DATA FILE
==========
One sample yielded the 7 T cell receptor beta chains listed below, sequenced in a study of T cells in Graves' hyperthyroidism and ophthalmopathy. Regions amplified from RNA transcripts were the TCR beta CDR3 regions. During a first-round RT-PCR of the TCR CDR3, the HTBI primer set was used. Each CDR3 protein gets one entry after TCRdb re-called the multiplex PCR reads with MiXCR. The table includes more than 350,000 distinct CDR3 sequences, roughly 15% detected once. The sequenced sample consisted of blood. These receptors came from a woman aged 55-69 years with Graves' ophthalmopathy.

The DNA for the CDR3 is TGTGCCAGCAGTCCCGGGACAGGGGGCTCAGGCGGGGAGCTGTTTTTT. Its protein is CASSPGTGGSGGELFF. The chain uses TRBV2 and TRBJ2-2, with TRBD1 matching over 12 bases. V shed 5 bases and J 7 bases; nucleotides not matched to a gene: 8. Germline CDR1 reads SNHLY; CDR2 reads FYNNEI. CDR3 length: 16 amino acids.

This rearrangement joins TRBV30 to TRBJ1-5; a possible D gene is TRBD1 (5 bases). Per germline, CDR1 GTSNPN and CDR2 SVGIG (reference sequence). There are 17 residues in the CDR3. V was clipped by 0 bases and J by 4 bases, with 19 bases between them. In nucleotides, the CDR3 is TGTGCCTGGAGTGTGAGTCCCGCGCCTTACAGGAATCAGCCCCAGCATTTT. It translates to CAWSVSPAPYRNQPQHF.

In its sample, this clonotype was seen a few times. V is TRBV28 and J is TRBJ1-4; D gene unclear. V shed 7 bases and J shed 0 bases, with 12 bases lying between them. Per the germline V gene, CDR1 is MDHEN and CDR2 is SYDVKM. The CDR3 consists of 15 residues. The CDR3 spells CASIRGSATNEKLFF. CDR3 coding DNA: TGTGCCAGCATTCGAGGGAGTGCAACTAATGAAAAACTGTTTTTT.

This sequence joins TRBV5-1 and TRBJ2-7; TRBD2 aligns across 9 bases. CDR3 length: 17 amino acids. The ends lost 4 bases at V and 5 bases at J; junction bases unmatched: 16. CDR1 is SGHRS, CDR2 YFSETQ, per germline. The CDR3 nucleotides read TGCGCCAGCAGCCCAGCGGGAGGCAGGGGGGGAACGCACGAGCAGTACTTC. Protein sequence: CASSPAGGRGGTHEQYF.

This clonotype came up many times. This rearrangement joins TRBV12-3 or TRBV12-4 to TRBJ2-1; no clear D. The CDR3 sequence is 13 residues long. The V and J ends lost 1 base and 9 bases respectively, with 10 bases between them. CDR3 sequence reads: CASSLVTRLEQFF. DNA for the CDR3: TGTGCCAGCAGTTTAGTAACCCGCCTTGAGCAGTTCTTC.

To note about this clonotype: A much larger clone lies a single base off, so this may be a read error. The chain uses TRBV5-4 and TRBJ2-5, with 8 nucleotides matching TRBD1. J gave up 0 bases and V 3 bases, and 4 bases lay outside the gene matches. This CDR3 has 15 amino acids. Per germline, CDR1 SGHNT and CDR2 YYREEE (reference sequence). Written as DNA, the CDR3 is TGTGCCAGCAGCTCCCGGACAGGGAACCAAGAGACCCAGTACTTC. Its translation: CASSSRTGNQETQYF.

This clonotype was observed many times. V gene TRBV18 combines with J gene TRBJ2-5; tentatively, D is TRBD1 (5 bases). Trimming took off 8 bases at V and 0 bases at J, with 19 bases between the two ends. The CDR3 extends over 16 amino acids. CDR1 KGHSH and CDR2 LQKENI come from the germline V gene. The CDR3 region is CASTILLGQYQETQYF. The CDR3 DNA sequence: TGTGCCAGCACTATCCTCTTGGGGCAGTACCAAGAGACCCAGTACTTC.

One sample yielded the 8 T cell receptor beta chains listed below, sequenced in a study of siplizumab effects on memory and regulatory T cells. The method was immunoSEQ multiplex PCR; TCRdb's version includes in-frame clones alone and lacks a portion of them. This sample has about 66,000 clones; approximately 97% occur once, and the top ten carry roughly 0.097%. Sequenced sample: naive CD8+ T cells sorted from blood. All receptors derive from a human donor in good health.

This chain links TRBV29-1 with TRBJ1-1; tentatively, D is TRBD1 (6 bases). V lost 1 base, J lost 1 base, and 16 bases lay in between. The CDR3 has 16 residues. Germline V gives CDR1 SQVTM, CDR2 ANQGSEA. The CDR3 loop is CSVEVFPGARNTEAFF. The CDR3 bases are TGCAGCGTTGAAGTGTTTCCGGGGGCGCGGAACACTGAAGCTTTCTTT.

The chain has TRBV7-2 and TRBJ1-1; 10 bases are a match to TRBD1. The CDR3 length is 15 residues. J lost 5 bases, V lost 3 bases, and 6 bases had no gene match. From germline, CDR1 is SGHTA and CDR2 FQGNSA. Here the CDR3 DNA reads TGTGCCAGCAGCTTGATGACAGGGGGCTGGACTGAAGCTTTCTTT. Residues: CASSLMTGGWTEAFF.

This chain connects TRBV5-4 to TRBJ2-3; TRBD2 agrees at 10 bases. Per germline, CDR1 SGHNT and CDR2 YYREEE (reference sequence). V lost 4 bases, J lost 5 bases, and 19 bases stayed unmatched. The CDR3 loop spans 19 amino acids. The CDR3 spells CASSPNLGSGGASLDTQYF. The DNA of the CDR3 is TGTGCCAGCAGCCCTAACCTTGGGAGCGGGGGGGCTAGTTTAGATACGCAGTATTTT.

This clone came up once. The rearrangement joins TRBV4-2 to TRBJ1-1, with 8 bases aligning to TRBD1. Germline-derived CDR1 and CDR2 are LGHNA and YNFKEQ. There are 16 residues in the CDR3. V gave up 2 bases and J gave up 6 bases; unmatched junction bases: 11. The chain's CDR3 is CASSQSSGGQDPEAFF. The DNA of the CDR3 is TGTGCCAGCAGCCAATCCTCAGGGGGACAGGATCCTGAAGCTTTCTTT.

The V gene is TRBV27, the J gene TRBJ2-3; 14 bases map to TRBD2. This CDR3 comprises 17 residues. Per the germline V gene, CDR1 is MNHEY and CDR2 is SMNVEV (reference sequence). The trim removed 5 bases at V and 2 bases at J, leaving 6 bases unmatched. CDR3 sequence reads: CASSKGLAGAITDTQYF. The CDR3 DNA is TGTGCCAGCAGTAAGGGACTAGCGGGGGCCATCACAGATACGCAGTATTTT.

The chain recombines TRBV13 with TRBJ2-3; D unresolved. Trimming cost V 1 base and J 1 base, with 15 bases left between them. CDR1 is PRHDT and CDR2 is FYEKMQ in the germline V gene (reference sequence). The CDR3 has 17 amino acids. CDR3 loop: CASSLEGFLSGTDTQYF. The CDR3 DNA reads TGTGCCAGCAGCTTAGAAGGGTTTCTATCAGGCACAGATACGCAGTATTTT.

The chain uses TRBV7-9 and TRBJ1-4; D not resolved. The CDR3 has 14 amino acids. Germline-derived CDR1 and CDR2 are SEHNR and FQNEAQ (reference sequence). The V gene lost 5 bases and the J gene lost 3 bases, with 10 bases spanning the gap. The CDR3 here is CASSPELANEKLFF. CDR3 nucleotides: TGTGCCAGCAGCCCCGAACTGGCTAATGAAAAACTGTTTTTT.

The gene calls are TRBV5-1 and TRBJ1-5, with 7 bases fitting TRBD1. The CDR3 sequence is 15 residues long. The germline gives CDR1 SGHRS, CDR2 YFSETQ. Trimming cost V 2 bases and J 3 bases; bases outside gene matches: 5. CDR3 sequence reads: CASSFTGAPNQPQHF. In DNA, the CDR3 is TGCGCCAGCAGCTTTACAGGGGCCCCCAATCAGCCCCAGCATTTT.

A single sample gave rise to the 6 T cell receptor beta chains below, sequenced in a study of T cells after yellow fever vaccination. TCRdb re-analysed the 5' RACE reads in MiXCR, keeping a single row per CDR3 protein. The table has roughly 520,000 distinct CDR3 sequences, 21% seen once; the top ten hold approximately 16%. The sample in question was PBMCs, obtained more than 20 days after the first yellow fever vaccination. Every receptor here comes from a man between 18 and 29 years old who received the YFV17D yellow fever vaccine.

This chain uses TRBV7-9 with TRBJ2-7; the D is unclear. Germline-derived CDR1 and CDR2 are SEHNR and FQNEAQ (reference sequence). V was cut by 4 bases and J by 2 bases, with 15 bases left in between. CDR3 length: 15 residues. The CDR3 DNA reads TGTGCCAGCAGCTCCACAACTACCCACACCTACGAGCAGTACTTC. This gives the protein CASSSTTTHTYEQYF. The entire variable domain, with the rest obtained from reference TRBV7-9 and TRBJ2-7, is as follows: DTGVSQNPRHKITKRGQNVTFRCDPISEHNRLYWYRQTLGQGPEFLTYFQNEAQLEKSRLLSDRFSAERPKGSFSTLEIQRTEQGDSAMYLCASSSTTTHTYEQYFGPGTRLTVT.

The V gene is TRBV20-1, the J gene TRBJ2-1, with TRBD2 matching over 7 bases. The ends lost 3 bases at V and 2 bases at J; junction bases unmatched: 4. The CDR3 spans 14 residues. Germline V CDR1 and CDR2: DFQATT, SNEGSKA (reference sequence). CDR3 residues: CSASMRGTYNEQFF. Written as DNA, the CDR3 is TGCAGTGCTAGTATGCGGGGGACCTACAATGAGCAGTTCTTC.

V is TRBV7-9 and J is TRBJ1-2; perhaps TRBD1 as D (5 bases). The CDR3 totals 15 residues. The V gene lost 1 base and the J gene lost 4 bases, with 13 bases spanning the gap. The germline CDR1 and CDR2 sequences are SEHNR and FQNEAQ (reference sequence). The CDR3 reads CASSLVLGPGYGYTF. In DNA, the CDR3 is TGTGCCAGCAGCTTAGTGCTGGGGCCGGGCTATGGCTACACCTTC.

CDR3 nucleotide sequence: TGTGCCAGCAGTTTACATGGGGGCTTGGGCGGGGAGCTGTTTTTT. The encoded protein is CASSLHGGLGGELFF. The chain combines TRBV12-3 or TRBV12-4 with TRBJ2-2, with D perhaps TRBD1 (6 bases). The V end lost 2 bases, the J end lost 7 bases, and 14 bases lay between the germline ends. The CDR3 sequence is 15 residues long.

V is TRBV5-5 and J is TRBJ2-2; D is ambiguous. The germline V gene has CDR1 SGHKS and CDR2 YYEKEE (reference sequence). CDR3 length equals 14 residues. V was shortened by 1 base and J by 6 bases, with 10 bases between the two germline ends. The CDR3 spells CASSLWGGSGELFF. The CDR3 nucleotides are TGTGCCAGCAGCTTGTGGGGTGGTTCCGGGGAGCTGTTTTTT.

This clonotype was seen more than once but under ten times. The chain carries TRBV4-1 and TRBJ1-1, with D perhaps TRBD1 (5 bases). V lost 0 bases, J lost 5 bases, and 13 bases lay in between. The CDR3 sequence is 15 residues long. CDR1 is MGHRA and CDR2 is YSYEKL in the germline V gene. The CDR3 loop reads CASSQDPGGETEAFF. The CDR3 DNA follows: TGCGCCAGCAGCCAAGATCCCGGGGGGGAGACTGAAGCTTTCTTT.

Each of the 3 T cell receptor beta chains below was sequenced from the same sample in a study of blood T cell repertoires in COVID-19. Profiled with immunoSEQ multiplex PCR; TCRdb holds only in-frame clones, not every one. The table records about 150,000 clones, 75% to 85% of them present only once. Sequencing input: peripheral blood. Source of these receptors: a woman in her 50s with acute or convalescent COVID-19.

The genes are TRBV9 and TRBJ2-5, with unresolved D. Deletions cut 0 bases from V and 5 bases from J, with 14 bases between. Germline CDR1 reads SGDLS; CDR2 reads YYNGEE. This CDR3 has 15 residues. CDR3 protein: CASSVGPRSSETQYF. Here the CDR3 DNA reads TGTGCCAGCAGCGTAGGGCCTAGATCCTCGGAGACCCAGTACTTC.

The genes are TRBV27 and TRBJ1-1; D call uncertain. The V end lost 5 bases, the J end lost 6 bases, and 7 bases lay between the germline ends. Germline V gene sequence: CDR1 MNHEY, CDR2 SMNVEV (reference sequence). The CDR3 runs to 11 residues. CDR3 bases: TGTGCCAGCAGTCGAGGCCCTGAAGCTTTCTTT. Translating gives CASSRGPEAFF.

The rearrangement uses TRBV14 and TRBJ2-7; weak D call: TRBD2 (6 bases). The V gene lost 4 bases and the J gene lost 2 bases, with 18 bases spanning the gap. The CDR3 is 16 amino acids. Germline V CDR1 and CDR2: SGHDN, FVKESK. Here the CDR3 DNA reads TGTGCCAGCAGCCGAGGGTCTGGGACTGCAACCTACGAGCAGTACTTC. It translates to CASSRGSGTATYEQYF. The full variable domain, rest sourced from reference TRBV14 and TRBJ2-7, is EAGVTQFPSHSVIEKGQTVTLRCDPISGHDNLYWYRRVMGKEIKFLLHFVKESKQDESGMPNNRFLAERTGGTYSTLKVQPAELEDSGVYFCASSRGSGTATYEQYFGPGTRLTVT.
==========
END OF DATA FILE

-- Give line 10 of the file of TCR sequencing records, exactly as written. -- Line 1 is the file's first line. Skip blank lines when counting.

This chain links TRBV29-1 with TRBJ1-1; tentatively, D is TRBD1 (6 bases). V lost 1 base, J lost 1 base, and 16 bases lay in between. The CDR3 has 16 residues. Germline V gives CDR1 SQVTM, CDR2 ANQGSEA. The CDR3 loop is CSVEVFPGARNTEAFF. The CDR3 bases are TGCAGCGTTGAAGTGTTTCCGGGGGCGCGGAACACTGAAGCTTTCTTT.